India halts all rice exports but Nepal will be fine, say officialsNepal imports almost all of its fine and basmati rice from India, but traders say there are enough stocks in-country to last three months.
Last week, Indian rice traders decided to stop signing new export contracts amid the nationwide lockdown instituted by the Narendra Modi government to curb the spread of the coronavirus. Their decision was triggered by labour shortages and logistics disruptions, as all workers have been forced indoors.
On March 25, through the Pradhan Mantri Garib Kalyan Anna Yojana, the Indian government announced distribution of 5 kilos of rice or wheat and a kilo of pulses for the next three months to the poor. This scheme alone covers about two-thirds of the population, or 800 million people.
These two announcements have made clear that India, currently the world's largest exporter of rice, will halt all exports of foodgrains in order to feed its own population.
As India looks inwards, Nepal, which imports much of its rice from its southern neighbour, was expected to face difficulties, but officials say there won’t be any problems. According to Mahadev Prasad Poudel, a senior agriculture scientist at the Department of Agriculture, the halt in exports by Indian traders will not immediately impact the supply chain in Nepal.
The import of rice has been continuing, even though the quantity has decreased, said officials. As of now, Indian traders are still fulfilling past contracts.
“Just last Friday, 121 tonnes of rice and 71.8 tonnes of paddy were imported,” said Dhundi Prasad Niraula, chief customs officer at Birgunj Customs.
According to Subodh Kumar Gupta, president of the Association of Nepalese Rice, Oil and Pulse Industries, the supply of rice in the country will not be immediately affected as there are adequate rice stocks with Nepali mills and the market to last around three months, and farmers too have paddy stocks.
Experts, however, say even a disruption of imports could be an opportunity for Nepal to increase its consumption of locally grown rice and wean itself off imports.
In the first seven months of the current fiscal year alone, the country imported rice worth Rs18 billion, according to statistics from the central bank. In the last fiscal year 2018-19, rice worth Rs32 billion was imported, a significant rise from Rs28.9 billion the previous year.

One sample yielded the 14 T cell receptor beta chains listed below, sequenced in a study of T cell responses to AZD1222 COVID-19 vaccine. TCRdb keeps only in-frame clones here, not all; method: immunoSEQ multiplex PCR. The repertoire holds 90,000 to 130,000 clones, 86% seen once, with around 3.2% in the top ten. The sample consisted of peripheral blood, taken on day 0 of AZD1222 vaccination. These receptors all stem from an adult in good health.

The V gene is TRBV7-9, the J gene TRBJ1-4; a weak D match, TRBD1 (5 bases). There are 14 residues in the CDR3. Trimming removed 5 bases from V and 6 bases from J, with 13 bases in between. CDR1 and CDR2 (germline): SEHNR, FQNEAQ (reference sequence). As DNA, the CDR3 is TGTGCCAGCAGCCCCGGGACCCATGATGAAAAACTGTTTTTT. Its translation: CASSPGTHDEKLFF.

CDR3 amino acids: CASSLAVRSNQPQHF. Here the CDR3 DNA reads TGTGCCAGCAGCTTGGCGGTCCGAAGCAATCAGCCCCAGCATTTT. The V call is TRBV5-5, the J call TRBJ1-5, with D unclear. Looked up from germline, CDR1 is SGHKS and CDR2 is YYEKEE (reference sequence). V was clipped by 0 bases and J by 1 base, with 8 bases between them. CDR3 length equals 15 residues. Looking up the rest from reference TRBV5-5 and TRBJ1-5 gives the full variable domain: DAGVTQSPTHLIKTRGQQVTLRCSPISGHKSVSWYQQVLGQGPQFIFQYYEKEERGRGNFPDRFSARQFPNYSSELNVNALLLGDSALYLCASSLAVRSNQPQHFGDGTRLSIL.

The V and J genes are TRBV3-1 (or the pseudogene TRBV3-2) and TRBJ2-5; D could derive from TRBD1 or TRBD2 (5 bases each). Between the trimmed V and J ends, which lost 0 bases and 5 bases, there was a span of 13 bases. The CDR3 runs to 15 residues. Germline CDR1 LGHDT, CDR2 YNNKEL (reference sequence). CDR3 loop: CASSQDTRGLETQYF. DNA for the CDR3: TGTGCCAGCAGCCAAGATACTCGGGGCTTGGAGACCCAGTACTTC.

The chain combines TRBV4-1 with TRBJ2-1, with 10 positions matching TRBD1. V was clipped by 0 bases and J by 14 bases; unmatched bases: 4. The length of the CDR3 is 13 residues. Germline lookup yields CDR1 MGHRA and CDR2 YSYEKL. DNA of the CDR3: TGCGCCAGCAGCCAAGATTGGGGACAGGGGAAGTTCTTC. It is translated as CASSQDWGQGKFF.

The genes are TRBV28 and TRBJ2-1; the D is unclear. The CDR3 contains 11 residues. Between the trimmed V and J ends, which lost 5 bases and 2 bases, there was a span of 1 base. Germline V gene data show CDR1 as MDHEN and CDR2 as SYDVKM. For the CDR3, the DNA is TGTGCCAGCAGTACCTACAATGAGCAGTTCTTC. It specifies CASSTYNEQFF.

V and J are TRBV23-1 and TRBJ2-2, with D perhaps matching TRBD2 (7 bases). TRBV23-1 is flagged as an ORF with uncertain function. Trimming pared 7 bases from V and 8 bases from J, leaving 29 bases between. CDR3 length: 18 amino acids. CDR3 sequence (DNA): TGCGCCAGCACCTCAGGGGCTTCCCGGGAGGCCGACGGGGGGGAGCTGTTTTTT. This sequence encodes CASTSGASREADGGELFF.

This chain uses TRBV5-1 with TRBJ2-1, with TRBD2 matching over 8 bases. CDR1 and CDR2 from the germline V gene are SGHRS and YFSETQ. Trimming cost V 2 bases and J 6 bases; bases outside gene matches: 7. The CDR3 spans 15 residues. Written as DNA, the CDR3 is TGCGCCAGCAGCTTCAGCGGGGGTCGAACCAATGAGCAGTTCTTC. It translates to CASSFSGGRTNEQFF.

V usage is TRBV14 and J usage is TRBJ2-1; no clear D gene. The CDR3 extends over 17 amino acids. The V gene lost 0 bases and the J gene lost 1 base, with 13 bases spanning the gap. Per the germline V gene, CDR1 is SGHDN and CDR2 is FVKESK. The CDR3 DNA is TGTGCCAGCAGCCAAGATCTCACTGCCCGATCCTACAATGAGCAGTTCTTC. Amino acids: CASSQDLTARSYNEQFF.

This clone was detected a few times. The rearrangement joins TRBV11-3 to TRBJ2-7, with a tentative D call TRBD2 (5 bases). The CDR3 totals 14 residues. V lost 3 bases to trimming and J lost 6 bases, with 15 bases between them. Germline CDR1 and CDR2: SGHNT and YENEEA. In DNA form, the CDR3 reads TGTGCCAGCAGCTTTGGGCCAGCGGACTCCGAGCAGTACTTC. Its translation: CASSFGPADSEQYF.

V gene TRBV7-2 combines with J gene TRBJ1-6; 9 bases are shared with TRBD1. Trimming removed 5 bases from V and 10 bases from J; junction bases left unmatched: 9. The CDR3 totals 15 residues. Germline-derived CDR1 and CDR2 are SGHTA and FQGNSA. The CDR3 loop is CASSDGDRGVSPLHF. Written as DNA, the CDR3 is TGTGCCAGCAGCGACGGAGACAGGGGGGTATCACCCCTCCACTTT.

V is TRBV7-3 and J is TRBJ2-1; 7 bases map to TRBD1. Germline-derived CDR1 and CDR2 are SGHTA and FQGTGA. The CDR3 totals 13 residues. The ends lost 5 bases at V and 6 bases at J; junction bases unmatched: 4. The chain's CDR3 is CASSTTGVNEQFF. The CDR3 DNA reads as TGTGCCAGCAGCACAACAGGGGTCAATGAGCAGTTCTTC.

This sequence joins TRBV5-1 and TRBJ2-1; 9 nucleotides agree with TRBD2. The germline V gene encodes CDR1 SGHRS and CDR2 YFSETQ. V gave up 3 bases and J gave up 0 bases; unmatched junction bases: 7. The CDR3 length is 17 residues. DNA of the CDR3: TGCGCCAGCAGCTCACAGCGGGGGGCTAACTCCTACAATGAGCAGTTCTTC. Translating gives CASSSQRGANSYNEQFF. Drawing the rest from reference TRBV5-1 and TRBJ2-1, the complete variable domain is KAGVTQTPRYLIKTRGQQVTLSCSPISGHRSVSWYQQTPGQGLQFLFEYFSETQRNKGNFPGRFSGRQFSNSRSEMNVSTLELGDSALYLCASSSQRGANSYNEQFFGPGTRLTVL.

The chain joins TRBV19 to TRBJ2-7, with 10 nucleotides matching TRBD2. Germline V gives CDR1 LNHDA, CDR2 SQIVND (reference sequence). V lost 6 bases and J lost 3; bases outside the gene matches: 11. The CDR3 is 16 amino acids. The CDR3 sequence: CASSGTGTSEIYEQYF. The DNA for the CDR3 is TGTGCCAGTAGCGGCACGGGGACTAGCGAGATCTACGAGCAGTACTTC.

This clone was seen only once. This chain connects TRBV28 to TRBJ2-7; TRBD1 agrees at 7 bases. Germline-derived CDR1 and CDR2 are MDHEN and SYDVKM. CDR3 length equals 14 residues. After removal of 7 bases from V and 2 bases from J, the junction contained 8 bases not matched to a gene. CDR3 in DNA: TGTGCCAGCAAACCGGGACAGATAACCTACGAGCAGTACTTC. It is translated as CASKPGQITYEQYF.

"The halt in rice exports from India will enable Nepalis to consume their own varieties of rice, often categorised as non-basmati rice," said Bhola Man Singh Basnet, former principal scientist in agronomy at the Nepal Agriculture Research Council.
Along with the rise in the middle class and rapid urbanisation, the demand for fine rice, mainly packaged basmati rice, has increased many fold in Nepal since 2010. As Nepal does not grow fine rice or basmati rice in large volumes, this demand is met through imports from India, which have ballooned.
"But this trend will end. People will have to eat locally produced varieties," said Basnet.
Long-grain basmati rice has a unique charm in global markets, including Nepal, which has resulted in a growth in rice imports, even though the country produced surplus grain, say agro experts.
"Even record paddy output in most years has not dented the import bill because the expanding population of middle income Nepalis prefer basmati rice,” said Poudel.
Nepal imports all of its basmati rice from India.
As per the Ministry of Agricultural Development, one Nepali consumes an average of 191 kg of food every year—90 kg of rice, 45 kg of maize, 45 kg of wheat, and other foods like meat and dairy products.
But labour shortages and logistics disruptions in India will affect scores of rice mills along the southern border. Many rice mills in Bara and Parsa districts do brisk business repackaging rice imported from India and selling it under their own brands.
Balaji Enterprises, a Birgunj-based firm that imports rice from India, has not been able to import the grain from mills based in Uttar Pradesh for the last few days. Bikash Agrawal, manager of the firm, said that they have not been able to import rice from Uttar Pradesh as most mills are closed due to difficulties in transporting and storing rice husks during the nationwide lockdown in India.
According to Agrawal, they are approaching rice mills in Bihar for the rice.
This is not the first time that there has been a halt in the supply in food grains from India. In 2008, when there was a global food crisis, India had imposed a ban on non-basmati rice to many countries, including Nepal. It was only in 2011 that India lifted export restrictions.
"The message is clear: Nepal should be self reliant. If there is a demand for basmati and other fine rice varieties, Nepali farmers should produce them," said Basnet. "This will also help narrow the ballooning trade deficit. "
Nepali farmers gathered 5.55 million tonnes of paddy, the second largest harvest in history, this fiscal year, despite a series of misfortunes including a delayed monsoon, fertiliser shortages, and an armyworm infestation.